The bowler hat in the fifties: My grandfather’s blog

Wednesday, January 17th 2024
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When we cleared out my grandparents’ house last year, we discovered an article my grandfather had written about bowler hats in the late 1950s. 

I've written about him before, publishing an interview in 2012 that talked about what it was like to dress during his life. The ‘black alpaca’ jacket that everyone had for the office stays with me (an ancestor of the shirt-jacket?) as does the practice of trailing new shirt collars in the sea to fade them when he was in the Navy (old hands and Old Money clearly have much in common). 

I never knew he had written about menswear though. He published poetry, but I hadn't seen any prose other than the emails we exchanged over the years (which we also found he had printed out and kept).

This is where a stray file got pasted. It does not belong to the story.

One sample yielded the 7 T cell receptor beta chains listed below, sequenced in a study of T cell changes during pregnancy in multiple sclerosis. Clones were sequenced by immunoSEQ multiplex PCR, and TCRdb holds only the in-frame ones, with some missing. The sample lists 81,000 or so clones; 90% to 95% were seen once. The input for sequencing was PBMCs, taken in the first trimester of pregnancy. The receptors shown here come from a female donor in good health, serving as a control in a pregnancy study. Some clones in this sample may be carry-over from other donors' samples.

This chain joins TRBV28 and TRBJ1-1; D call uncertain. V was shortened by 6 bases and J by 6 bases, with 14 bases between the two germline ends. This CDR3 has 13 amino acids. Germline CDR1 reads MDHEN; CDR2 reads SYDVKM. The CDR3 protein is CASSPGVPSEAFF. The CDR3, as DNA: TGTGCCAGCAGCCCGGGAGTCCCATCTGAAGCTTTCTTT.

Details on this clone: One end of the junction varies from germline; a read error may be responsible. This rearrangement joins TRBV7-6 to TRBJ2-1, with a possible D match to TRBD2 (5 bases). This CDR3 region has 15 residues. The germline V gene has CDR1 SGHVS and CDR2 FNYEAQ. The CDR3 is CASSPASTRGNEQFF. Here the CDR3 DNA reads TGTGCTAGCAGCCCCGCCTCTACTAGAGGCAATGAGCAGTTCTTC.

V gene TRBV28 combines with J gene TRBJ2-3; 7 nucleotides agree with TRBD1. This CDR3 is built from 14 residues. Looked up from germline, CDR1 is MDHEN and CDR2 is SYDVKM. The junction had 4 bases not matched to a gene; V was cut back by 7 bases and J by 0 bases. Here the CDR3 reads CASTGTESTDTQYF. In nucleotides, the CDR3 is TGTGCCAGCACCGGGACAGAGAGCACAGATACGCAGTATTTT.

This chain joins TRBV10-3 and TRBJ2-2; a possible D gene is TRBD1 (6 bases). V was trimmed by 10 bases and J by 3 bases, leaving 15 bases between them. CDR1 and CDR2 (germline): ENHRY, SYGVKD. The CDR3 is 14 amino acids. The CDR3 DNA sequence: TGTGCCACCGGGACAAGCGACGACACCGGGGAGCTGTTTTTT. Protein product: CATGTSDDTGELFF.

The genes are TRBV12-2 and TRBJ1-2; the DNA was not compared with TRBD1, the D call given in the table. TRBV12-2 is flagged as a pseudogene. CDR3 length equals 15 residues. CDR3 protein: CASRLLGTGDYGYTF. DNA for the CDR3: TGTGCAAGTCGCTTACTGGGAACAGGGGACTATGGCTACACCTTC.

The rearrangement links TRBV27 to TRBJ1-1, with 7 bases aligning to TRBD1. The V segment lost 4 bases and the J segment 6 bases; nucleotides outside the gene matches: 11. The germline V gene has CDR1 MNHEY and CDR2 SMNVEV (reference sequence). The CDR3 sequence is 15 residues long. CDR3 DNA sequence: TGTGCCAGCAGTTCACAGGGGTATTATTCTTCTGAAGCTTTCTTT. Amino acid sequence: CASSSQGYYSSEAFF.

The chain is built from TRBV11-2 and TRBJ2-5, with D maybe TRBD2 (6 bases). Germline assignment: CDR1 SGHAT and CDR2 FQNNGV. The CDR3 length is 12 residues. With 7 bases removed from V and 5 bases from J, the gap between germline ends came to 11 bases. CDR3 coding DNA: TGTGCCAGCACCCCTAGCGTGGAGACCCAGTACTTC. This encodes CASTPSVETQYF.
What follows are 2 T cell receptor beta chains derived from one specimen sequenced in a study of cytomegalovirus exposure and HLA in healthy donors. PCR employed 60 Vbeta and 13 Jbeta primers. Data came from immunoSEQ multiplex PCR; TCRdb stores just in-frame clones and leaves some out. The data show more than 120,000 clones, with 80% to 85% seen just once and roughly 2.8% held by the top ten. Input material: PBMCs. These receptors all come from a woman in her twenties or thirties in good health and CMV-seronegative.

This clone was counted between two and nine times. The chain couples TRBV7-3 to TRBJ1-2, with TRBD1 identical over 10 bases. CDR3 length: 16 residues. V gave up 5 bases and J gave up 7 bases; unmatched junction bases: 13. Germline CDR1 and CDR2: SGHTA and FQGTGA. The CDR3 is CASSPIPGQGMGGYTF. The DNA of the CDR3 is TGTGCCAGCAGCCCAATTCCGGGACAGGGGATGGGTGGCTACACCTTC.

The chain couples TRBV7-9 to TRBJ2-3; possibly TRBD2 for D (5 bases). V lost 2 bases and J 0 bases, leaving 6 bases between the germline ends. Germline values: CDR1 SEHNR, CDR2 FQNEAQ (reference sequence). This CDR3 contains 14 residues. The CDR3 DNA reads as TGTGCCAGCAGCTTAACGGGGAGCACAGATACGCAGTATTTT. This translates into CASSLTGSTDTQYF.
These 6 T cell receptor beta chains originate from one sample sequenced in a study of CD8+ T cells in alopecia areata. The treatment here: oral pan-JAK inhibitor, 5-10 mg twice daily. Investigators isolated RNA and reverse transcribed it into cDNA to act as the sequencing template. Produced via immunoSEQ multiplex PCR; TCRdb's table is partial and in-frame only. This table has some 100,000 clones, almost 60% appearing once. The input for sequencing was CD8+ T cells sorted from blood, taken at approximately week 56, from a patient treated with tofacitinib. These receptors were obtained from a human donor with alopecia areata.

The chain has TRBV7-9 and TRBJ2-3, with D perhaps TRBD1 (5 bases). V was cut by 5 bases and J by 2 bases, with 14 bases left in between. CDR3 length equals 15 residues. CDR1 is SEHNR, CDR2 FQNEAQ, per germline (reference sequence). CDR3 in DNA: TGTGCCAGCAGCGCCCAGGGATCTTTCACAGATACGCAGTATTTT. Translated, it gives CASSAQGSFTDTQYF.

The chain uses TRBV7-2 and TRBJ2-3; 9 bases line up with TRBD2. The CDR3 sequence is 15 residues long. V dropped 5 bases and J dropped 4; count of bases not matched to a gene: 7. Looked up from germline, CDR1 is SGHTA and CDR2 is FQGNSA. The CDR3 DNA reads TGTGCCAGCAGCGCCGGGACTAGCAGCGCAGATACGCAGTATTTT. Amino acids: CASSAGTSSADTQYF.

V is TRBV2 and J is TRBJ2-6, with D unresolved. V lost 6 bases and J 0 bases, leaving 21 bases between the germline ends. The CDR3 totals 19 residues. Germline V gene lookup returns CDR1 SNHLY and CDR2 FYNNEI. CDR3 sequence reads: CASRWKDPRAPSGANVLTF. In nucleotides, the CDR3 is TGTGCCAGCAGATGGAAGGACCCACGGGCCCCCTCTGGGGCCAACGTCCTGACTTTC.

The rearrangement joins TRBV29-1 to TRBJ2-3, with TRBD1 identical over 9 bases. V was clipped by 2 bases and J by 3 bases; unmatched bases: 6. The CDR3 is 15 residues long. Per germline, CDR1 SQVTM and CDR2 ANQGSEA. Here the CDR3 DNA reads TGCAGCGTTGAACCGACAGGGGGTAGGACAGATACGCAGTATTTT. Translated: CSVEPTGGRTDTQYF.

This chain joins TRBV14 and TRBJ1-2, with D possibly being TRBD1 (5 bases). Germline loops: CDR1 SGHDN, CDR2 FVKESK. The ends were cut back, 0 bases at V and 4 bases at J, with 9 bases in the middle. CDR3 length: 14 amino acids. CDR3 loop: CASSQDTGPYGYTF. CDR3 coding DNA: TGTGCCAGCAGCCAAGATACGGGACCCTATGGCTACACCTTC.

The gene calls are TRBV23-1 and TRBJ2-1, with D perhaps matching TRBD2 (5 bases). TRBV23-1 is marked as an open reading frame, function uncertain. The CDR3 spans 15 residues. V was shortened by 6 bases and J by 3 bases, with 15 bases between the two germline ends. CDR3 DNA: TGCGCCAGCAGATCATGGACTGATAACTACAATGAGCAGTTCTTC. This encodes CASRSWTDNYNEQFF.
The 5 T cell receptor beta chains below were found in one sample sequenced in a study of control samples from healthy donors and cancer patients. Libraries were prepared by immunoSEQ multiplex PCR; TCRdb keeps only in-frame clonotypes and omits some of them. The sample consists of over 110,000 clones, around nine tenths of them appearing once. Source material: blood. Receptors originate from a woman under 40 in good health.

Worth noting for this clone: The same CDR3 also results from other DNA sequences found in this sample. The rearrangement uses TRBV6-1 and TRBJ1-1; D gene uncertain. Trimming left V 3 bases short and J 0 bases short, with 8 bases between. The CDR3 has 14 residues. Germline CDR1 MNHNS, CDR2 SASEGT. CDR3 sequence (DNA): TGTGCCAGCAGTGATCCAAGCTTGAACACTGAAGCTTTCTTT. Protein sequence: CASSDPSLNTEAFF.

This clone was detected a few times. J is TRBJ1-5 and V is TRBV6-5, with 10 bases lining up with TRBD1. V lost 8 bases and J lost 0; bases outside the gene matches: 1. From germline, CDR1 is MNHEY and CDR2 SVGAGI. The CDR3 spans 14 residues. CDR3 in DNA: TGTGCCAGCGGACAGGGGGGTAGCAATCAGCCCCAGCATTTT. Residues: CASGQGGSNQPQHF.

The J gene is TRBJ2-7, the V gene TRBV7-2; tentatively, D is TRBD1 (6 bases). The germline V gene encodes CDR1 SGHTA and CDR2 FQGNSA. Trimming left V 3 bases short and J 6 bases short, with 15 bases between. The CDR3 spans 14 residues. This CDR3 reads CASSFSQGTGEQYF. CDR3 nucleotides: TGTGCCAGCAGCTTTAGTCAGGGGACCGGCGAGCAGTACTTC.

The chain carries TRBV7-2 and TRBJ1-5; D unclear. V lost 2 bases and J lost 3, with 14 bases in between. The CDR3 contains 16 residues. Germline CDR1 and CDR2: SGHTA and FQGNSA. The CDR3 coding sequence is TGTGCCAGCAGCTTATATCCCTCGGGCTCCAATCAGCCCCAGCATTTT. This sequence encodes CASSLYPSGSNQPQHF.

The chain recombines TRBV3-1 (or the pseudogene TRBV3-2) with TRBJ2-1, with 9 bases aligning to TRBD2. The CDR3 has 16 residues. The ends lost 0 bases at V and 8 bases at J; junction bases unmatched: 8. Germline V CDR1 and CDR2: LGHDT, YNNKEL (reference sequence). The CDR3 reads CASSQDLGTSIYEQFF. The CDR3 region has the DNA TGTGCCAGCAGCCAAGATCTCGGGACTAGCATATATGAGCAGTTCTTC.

The article is basically a blog post. Around the same length, it gives advice for the novice on wearing a bowler hat, spelling out all the social niceties that I can imagine him absorbing as an employee at Barclays Bank after the War. 

Except that having a good deal of self awareness, there is humour lurking behind every sentence. His tongue is firmly in his cheek. 

I hope you enjoy it. And I still have his last bowler hat by the way. Dating from the late 1960s and made by Lock & Co, it sits on the top shelf in my office, gazing benevolently down at me. 

By John Francis (above right)

If you are thinking of buying a bowler hat today, there are one or two things I think you should know. 

You will, of course, be joining an ever increasing number of men who have responded to the blandishments of the hatters, and there is no doubt that you will look all the better for it. But in buying a bowler, do you quite realise what you will be taking on? I mean, you don’t just go into a shop, ask for a bowler hat, put it on and walk out - there is far more to it than that.